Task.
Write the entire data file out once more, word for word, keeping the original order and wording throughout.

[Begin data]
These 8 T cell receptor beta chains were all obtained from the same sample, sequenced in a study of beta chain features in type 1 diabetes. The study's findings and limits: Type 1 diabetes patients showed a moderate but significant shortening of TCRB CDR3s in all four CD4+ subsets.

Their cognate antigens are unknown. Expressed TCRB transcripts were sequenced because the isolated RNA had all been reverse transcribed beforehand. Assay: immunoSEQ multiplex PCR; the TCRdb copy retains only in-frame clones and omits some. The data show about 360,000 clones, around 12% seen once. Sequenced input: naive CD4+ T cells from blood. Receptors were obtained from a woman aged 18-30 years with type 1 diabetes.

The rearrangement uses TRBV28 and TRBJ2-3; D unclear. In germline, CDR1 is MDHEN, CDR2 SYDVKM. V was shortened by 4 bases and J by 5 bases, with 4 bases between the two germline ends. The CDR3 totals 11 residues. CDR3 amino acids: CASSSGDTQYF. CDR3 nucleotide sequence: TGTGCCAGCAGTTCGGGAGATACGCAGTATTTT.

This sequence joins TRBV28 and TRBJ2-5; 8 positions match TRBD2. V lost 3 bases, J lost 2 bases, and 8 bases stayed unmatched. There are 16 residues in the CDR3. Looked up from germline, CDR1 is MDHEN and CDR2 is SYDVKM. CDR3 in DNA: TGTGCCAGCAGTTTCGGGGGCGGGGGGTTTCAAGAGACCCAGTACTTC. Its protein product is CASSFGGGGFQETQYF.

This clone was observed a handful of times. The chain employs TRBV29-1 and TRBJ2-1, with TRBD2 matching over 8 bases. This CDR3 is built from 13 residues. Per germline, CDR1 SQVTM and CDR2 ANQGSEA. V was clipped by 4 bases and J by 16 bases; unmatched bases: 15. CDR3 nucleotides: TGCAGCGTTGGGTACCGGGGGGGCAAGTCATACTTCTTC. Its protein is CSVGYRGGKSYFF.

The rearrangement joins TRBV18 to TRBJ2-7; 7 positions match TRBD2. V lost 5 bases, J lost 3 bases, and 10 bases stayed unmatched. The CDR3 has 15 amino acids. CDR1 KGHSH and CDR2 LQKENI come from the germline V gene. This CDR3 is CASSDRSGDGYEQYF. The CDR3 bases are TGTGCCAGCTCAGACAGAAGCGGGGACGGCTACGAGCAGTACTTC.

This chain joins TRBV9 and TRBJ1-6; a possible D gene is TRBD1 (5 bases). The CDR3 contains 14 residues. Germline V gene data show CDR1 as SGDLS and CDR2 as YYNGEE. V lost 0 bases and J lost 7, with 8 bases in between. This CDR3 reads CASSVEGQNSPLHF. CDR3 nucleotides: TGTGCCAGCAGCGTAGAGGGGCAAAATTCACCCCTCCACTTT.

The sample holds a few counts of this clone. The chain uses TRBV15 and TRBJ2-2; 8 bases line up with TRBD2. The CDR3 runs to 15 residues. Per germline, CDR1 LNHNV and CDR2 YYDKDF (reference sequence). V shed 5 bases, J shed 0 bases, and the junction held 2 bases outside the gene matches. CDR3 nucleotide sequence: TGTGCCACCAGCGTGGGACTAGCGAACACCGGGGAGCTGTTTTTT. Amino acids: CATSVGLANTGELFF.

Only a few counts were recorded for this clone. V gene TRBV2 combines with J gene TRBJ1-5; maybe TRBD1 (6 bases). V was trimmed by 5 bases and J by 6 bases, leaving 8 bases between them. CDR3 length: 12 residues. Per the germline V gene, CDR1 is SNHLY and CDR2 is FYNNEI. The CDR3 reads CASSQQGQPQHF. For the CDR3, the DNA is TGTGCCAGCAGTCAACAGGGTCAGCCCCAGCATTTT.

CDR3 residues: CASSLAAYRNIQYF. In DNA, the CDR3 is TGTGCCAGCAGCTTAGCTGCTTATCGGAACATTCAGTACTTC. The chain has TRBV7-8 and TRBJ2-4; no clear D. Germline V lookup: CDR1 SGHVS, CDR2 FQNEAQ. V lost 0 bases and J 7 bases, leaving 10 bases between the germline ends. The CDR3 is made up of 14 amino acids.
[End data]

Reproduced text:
These 8 T cell receptor beta chains were all obtained from the same sample, sequenced in a study of beta chain features in type 1 diabetes. The study's findings and limits: Type 1 diabetes patients showed a moderate but significant shortening of TCRB CDR3s in all four CD4+ subsets.

Their cognate antigens are unknown. Expressed TCRB transcripts were sequenced because the isolated RNA had all been reverse transcribed beforehand. Assay: immunoSEQ multiplex PCR; the TCRdb copy retains only in-frame clones and omits some. The data show about 360,000 clones, around 12% seen once. Sequenced input: naive CD4+ T cells from blood. Receptors were obtained from a woman aged 18-30 years with type 1 diabetes.

The rearrangement uses TRBV28 and TRBJ2-3; D unclear. In germline, CDR1 is MDHEN, CDR2 SYDVKM. V was shortened by 4 bases and J by 5 bases, with 4 bases between the two germline ends. The CDR3 totals 11 residues. CDR3 amino acids: CASSSGDTQYF. CDR3 nucleotide sequence: TGTGCCAGCAGTTCGGGAGATACGCAGTATTTT.

This sequence joins TRBV28 and TRBJ2-5; 8 positions match TRBD2. V lost 3 bases, J lost 2 bases, and 8 bases stayed unmatched. There are 16 residues in the CDR3. Looked up from germline, CDR1 is MDHEN and CDR2 is SYDVKM. CDR3 in DNA: TGTGCCAGCAGTTTCGGGGGCGGGGGGTTTCAAGAGACCCAGTACTTC. Its protein product is CASSFGGGGFQETQYF.

This clone was observed a handful of times. The chain employs TRBV29-1 and TRBJ2-1, with TRBD2 matching over 8 bases. This CDR3 is built from 13 residues. Per germline, CDR1 SQVTM and CDR2 ANQGSEA. V was clipped by 4 bases and J by 16 bases; unmatched bases: 15. CDR3 nucleotides: TGCAGCGTTGGGTACCGGGGGGGCAAGTCATACTTCTTC. Its protein is CSVGYRGGKSYFF.

The rearrangement joins TRBV18 to TRBJ2-7; 7 positions match TRBD2. V lost 5 bases, J lost 3 bases, and 10 bases stayed unmatched. The CDR3 has 15 amino acids. CDR1 KGHSH and CDR2 LQKENI come from the germline V gene. This CDR3 is CASSDRSGDGYEQYF. The CDR3 bases are TGTGCCAGCTCAGACAGAAGCGGGGACGGCTACGAGCAGTACTTC.

This chain joins TRBV9 and TRBJ1-6; a possible D gene is TRBD1 (5 bases). The CDR3 contains 14 residues. Germline V gene data show CDR1 as SGDLS and CDR2 as YYNGEE. V lost 0 bases and J lost 7, with 8 bases in between. This CDR3 reads CASSVEGQNSPLHF. CDR3 nucleotides: TGTGCCAGCAGCGTAGAGGGGCAAAATTCACCCCTCCACTTT.

The sample holds a few counts of this clone. The chain uses TRBV15 and TRBJ2-2; 8 bases line up with TRBD2. The CDR3 runs to 15 residues. Per germline, CDR1 LNHNV and CDR2 YYDKDF (reference sequence). V shed 5 bases, J shed 0 bases, and the junction held 2 bases outside the gene matches. CDR3 nucleotide sequence: TGTGCCACCAGCGTGGGACTAGCGAACACCGGGGAGCTGTTTTTT. Amino acids: CATSVGLANTGELFF.

Only a few counts were recorded for this clone. V gene TRBV2 combines with J gene TRBJ1-5; maybe TRBD1 (6 bases). V was trimmed by 5 bases and J by 6 bases, leaving 8 bases between them. CDR3 length: 12 residues. Per the germline V gene, CDR1 is SNHLY and CDR2 is FYNNEI. The CDR3 reads CASSQQGQPQHF. For the CDR3, the DNA is TGTGCCAGCAGTCAACAGGGTCAGCCCCAGCATTTT.

CDR3 residues: CASSLAAYRNIQYF. In DNA, the CDR3 is TGTGCCAGCAGCTTAGCTGCTTATCGGAACATTCAGTACTTC. The chain has TRBV7-8 and TRBJ2-4; no clear D. Germline V lookup: CDR1 SGHVS, CDR2 FQNEAQ. V lost 0 bases and J 7 bases, leaving 10 bases between the germline ends. The CDR3 is made up of 14 amino acids.